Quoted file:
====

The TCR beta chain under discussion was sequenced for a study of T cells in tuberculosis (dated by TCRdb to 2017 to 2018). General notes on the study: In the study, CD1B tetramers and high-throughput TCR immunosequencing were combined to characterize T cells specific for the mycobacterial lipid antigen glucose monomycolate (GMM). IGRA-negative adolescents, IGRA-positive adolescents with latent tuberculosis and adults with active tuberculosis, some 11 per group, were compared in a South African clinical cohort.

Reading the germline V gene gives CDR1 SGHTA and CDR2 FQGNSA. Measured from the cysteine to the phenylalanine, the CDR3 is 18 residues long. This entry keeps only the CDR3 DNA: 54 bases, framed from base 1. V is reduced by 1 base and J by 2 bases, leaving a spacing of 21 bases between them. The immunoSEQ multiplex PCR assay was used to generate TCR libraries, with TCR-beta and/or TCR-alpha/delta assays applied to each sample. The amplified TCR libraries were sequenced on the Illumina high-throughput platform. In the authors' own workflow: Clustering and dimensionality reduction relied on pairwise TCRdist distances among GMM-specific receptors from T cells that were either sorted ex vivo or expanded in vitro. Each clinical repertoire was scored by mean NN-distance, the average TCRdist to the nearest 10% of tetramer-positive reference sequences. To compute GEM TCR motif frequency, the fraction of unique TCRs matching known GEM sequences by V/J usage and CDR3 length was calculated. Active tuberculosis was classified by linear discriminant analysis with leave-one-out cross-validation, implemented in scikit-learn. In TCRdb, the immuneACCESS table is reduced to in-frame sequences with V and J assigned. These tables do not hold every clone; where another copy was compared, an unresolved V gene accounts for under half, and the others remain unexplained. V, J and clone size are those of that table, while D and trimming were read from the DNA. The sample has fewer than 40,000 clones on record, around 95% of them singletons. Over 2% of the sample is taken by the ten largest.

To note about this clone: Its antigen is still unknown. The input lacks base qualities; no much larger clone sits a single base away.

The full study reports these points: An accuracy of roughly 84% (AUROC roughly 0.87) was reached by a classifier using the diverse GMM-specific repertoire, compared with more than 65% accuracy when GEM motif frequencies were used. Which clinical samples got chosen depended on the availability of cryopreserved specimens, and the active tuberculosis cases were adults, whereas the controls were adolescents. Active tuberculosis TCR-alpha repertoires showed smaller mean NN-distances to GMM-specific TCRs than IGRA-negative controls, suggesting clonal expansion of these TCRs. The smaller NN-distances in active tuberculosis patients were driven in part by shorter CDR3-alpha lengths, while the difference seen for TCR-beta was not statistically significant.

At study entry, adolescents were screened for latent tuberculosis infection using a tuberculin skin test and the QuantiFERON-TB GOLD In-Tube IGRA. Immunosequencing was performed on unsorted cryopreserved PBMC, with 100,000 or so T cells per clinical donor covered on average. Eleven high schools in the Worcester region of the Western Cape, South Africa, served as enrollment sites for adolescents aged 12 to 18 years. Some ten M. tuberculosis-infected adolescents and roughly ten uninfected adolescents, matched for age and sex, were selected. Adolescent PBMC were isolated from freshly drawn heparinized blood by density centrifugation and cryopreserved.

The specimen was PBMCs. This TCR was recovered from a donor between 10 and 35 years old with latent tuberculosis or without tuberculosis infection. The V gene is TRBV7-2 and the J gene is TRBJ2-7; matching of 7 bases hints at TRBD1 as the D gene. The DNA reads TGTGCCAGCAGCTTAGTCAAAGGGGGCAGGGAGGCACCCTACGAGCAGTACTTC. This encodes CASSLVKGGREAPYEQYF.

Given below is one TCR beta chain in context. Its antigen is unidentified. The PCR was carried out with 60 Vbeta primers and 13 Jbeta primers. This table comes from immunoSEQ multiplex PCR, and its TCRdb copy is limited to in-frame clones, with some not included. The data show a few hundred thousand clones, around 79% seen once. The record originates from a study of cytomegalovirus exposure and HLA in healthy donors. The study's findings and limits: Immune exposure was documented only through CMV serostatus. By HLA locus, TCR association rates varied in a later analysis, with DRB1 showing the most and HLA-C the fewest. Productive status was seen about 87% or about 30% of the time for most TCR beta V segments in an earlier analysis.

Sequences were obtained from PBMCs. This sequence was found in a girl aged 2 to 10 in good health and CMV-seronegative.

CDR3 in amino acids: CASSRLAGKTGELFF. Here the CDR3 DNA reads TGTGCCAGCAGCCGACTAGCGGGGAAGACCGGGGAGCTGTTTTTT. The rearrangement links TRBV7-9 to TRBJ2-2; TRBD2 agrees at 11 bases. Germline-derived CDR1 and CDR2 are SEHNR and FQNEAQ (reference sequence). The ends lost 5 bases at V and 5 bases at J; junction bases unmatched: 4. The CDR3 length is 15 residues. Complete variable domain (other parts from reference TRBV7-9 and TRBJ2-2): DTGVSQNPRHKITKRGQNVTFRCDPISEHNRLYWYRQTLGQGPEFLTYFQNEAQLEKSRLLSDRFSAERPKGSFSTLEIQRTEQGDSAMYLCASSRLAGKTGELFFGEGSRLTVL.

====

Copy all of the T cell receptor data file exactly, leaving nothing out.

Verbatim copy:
The TCR beta chain under discussion was sequenced for a study of T cells in tuberculosis (dated by TCRdb to 2017 to 2018). General notes on the study: In the study, CD1B tetramers and high-throughput TCR immunosequencing were combined to characterize T cells specific for the mycobacterial lipid antigen glucose monomycolate (GMM). IGRA-negative adolescents, IGRA-positive adolescents with latent tuberculosis and adults with active tuberculosis, some 11 per group, were compared in a South African clinical cohort.

Reading the germline V gene gives CDR1 SGHTA and CDR2 FQGNSA. Measured from the cysteine to the phenylalanine, the CDR3 is 18 residues long. This entry keeps only the CDR3 DNA: 54 bases, framed from base 1. V is reduced by 1 base and J by 2 bases, leaving a spacing of 21 bases between them. The immunoSEQ multiplex PCR assay was used to generate TCR libraries, with TCR-beta and/or TCR-alpha/delta assays applied to each sample. The amplified TCR libraries were sequenced on the Illumina high-throughput platform. In the authors' own workflow: Clustering and dimensionality reduction relied on pairwise TCRdist distances among GMM-specific receptors from T cells that were either sorted ex vivo or expanded in vitro. Each clinical repertoire was scored by mean NN-distance, the average TCRdist to the nearest 10% of tetramer-positive reference sequences. To compute GEM TCR motif frequency, the fraction of unique TCRs matching known GEM sequences by V/J usage and CDR3 length was calculated. Active tuberculosis was classified by linear discriminant analysis with leave-one-out cross-validation, implemented in scikit-learn. In TCRdb, the immuneACCESS table is reduced to in-frame sequences with V and J assigned. These tables do not hold every clone; where another copy was compared, an unresolved V gene accounts for under half, and the others remain unexplained. V, J and clone size are those of that table, while D and trimming were read from the DNA. The sample has fewer than 40,000 clones on record, around 95% of them singletons. Over 2% of the sample is taken by the ten largest.

To note about this clone: Its antigen is still unknown. The input lacks base qualities; no much larger clone sits a single base away.

The full study reports these points: An accuracy of roughly 84% (AUROC roughly 0.87) was reached by a classifier using the diverse GMM-specific repertoire, compared with more than 65% accuracy when GEM motif frequencies were used. Which clinical samples got chosen depended on the availability of cryopreserved specimens, and the active tuberculosis cases were adults, whereas the controls were adolescents. Active tuberculosis TCR-alpha repertoires showed smaller mean NN-distances to GMM-specific TCRs than IGRA-negative controls, suggesting clonal expansion of these TCRs. The smaller NN-distances in active tuberculosis patients were driven in part by shorter CDR3-alpha lengths, while the difference seen for TCR-beta was not statistically significant.

At study entry, adolescents were screened for latent tuberculosis infection using a tuberculin skin test and the QuantiFERON-TB GOLD In-Tube IGRA. Immunosequencing was performed on unsorted cryopreserved PBMC, with 100,000 or so T cells per clinical donor covered on average. Eleven high schools in the Worcester region of the Western Cape, South Africa, served as enrollment sites for adolescents aged 12 to 18 years. Some ten M. tuberculosis-infected adolescents and roughly ten uninfected adolescents, matched for age and sex, were selected. Adolescent PBMC were isolated from freshly drawn heparinized blood by density centrifugation and cryopreserved.

The specimen was PBMCs. This TCR was recovered from a donor between 10 and 35 years old with latent tuberculosis or without tuberculosis infection. The V gene is TRBV7-2 and the J gene is TRBJ2-7; matching of 7 bases hints at TRBD1 as the D gene. The DNA reads TGTGCCAGCAGCTTAGTCAAAGGGGGCAGGGAGGCACCCTACGAGCAGTACTTC. This encodes CASSLVKGGREAPYEQYF.

Given below is one TCR beta chain in context. Its antigen is unidentified. The PCR was carried out with 60 Vbeta primers and 13 Jbeta primers. This table comes from immunoSEQ multiplex PCR, and its TCRdb copy is limited to in-frame clones, with some not included. The data show a few hundred thousand clones, around 79% seen once. The record originates from a study of cytomegalovirus exposure and HLA in healthy donors. The study's findings and limits: Immune exposure was documented only through CMV serostatus. By HLA locus, TCR association rates varied in a later analysis, with DRB1 showing the most and HLA-C the fewest. Productive status was seen about 87% or about 30% of the time for most TCR beta V segments in an earlier analysis.

Sequences were obtained from PBMCs. This sequence was found in a girl aged 2 to 10 in good health and CMV-seronegative.

CDR3 in amino acids: CASSRLAGKTGELFF. Here the CDR3 DNA reads TGTGCCAGCAGCCGACTAGCGGGGAAGACCGGGGAGCTGTTTTTT. The rearrangement links TRBV7-9 to TRBJ2-2; TRBD2 agrees at 11 bases. Germline-derived CDR1 and CDR2 are SEHNR and FQNEAQ (reference sequence). The ends lost 5 bases at V and 5 bases at J; junction bases unmatched: 4. The CDR3 length is 15 residues. Complete variable domain (other parts from reference TRBV7-9 and TRBJ2-2): DTGVSQNPRHKITKRGQNVTFRCDPISEHNRLYWYRQTLGQGPEFLTYFQNEAQLEKSRLLSDRFSAERPKGSFSTLEIQRTEQGDSAMYLCASSRLAGKTGELFFGEGSRLTVL.